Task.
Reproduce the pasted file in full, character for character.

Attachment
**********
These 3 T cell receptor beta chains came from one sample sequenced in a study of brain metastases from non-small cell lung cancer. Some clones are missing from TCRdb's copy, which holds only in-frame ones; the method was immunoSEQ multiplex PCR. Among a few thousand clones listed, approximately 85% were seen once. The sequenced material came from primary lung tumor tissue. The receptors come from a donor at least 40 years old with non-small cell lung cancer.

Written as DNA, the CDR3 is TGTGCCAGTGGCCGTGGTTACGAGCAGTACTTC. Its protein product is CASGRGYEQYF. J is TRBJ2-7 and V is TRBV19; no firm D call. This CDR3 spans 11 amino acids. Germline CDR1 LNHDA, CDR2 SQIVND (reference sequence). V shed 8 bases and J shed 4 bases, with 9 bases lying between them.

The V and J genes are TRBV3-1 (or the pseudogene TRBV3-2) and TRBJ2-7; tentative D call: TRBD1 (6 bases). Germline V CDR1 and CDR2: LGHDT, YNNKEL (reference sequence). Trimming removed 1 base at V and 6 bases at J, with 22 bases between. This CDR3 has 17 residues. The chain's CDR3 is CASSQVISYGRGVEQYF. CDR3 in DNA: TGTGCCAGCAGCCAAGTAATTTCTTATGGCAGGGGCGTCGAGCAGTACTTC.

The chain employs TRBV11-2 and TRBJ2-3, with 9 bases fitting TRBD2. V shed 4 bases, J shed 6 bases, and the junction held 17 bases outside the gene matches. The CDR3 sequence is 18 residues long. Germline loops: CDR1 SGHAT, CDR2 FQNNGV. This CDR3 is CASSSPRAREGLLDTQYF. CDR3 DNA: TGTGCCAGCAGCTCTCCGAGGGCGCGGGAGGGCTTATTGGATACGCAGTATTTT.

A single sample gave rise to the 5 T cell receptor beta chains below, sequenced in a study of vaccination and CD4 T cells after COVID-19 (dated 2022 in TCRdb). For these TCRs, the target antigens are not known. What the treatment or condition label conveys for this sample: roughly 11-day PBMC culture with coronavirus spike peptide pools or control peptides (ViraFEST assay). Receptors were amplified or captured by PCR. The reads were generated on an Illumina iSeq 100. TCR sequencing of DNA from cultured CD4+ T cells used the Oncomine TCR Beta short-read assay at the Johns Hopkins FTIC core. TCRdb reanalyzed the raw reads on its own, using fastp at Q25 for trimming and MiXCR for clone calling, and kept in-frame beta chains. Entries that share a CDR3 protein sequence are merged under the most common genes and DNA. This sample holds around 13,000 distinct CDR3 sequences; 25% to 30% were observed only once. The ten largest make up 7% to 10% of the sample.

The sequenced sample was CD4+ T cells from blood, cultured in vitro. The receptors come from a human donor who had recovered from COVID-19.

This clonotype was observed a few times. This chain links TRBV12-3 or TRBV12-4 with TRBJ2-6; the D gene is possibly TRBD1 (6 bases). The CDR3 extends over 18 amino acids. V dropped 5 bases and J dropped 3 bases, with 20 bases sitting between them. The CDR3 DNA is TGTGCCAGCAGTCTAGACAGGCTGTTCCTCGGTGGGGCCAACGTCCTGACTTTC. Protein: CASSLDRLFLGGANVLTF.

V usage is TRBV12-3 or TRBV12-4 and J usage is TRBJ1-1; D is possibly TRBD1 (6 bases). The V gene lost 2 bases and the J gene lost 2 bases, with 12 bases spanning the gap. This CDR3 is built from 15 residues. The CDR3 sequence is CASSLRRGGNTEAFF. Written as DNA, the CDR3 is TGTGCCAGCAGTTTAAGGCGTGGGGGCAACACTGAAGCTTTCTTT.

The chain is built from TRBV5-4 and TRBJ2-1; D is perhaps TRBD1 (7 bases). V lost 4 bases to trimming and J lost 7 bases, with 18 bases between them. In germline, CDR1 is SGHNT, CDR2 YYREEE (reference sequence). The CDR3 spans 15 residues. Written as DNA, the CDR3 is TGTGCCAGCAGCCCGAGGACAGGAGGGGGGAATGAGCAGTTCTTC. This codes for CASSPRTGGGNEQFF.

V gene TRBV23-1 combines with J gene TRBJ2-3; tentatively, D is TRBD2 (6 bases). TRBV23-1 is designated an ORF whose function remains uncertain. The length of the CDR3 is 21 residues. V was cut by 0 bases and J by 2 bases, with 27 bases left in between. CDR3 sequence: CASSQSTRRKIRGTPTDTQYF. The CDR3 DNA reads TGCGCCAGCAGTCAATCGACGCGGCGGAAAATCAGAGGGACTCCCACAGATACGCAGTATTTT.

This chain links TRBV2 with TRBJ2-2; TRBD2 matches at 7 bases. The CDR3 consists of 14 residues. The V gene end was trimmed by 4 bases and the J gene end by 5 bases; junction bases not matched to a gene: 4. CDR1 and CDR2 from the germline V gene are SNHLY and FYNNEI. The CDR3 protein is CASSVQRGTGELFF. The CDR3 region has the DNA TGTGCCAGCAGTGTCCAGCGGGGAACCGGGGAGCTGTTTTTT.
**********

These 3 T cell receptor beta chains came from one sample sequenced in a study of brain metastases from non-small cell lung cancer. Some clones are missing from TCRdb's copy, which holds only in-frame ones; the method was immunoSEQ multiplex PCR. Among a few thousand clones listed, approximately 85% were seen once. The sequenced material came from primary lung tumor tissue. The receptors come from a donor at least 40 years old with non-small cell lung cancer.

Written as DNA, the CDR3 is TGTGCCAGTGGCCGTGGTTACGAGCAGTACTTC. Its protein product is CASGRGYEQYF. J is TRBJ2-7 and V is TRBV19; no firm D call. This CDR3 spans 11 amino acids. Germline CDR1 LNHDA, CDR2 SQIVND (reference sequence). V shed 8 bases and J shed 4 bases, with 9 bases lying between them.

The V and J genes are TRBV3-1 (or the pseudogene TRBV3-2) and TRBJ2-7; tentative D call: TRBD1 (6 bases). Germline V CDR1 and CDR2: LGHDT, YNNKEL (reference sequence). Trimming removed 1 base at V and 6 bases at J, with 22 bases between. This CDR3 has 17 residues. The chain's CDR3 is CASSQVISYGRGVEQYF. CDR3 in DNA: TGTGCCAGCAGCCAAGTAATTTCTTATGGCAGGGGCGTCGAGCAGTACTTC.

The chain employs TRBV11-2 and TRBJ2-3, with 9 bases fitting TRBD2. V shed 4 bases, J shed 6 bases, and the junction held 17 bases outside the gene matches. The CDR3 sequence is 18 residues long. Germline loops: CDR1 SGHAT, CDR2 FQNNGV. This CDR3 is CASSSPRAREGLLDTQYF. CDR3 DNA: TGTGCCAGCAGCTCTCCGAGGGCGCGGGAGGGCTTATTGGATACGCAGTATTTT.

A single sample gave rise to the 5 T cell receptor beta chains below, sequenced in a study of vaccination and CD4 T cells after COVID-19 (dated 2022 in TCRdb). For these TCRs, the target antigens are not known. What the treatment or condition label conveys for this sample: roughly 11-day PBMC culture with coronavirus spike peptide pools or control peptides (ViraFEST assay). Receptors were amplified or captured by PCR. The reads were generated on an Illumina iSeq 100. TCR sequencing of DNA from cultured CD4+ T cells used the Oncomine TCR Beta short-read assay at the Johns Hopkins FTIC core. TCRdb reanalyzed the raw reads on its own, using fastp at Q25 for trimming and MiXCR for clone calling, and kept in-frame beta chains. Entries that share a CDR3 protein sequence are merged under the most common genes and DNA. This sample holds around 13,000 distinct CDR3 sequences; 25% to 30% were observed only once. The ten largest make up 7% to 10% of the sample.

The sequenced sample was CD4+ T cells from blood, cultured in vitro. The receptors come from a human donor who had recovered from COVID-19.

This clonotype was observed a few times. This chain links TRBV12-3 or TRBV12-4 with TRBJ2-6; the D gene is possibly TRBD1 (6 bases). The CDR3 extends over 18 amino acids. V dropped 5 bases and J dropped 3 bases, with 20 bases sitting between them. The CDR3 DNA is TGTGCCAGCAGTCTAGACAGGCTGTTCCTCGGTGGGGCCAACGTCCTGACTTTC. Protein: CASSLDRLFLGGANVLTF.

V usage is TRBV12-3 or TRBV12-4 and J usage is TRBJ1-1; D is possibly TRBD1 (6 bases). The V gene lost 2 bases and the J gene lost 2 bases, with 12 bases spanning the gap. This CDR3 is built from 15 residues. The CDR3 sequence is CASSLRRGGNTEAFF. Written as DNA, the CDR3 is TGTGCCAGCAGTTTAAGGCGTGGGGGCAACACTGAAGCTTTCTTT.

The chain is built from TRBV5-4 and TRBJ2-1; D is perhaps TRBD1 (7 bases). V lost 4 bases to trimming and J lost 7 bases, with 18 bases between them. In germline, CDR1 is SGHNT, CDR2 YYREEE (reference sequence). The CDR3 spans 15 residues. Written as DNA, the CDR3 is TGTGCCAGCAGCCCGAGGACAGGAGGGGGGAATGAGCAGTTCTTC. This codes for CASSPRTGGGNEQFF.

V gene TRBV23-1 combines with J gene TRBJ2-3; tentatively, D is TRBD2 (6 bases). TRBV23-1 is designated an ORF whose function remains uncertain. The length of the CDR3 is 21 residues. V was cut by 0 bases and J by 2 bases, with 27 bases left in between. CDR3 sequence: CASSQSTRRKIRGTPTDTQYF. The CDR3 DNA reads TGCGCCAGCAGTCAATCGACGCGGCGGAAAATCAGAGGGACTCCCACAGATACGCAGTATTTT.

This chain links TRBV2 with TRBJ2-2; TRBD2 matches at 7 bases. The CDR3 consists of 14 residues. The V gene end was trimmed by 4 bases and the J gene end by 5 bases; junction bases not matched to a gene: 4. CDR1 and CDR2 from the germline V gene are SNHLY and FYNNEI. The CDR3 protein is CASSVQRGTGELFF. The CDR3 region has the DNA TGTGCCAGCAGTGTCCAGCGGGGAACCGGGGAGCTGTTTTTT.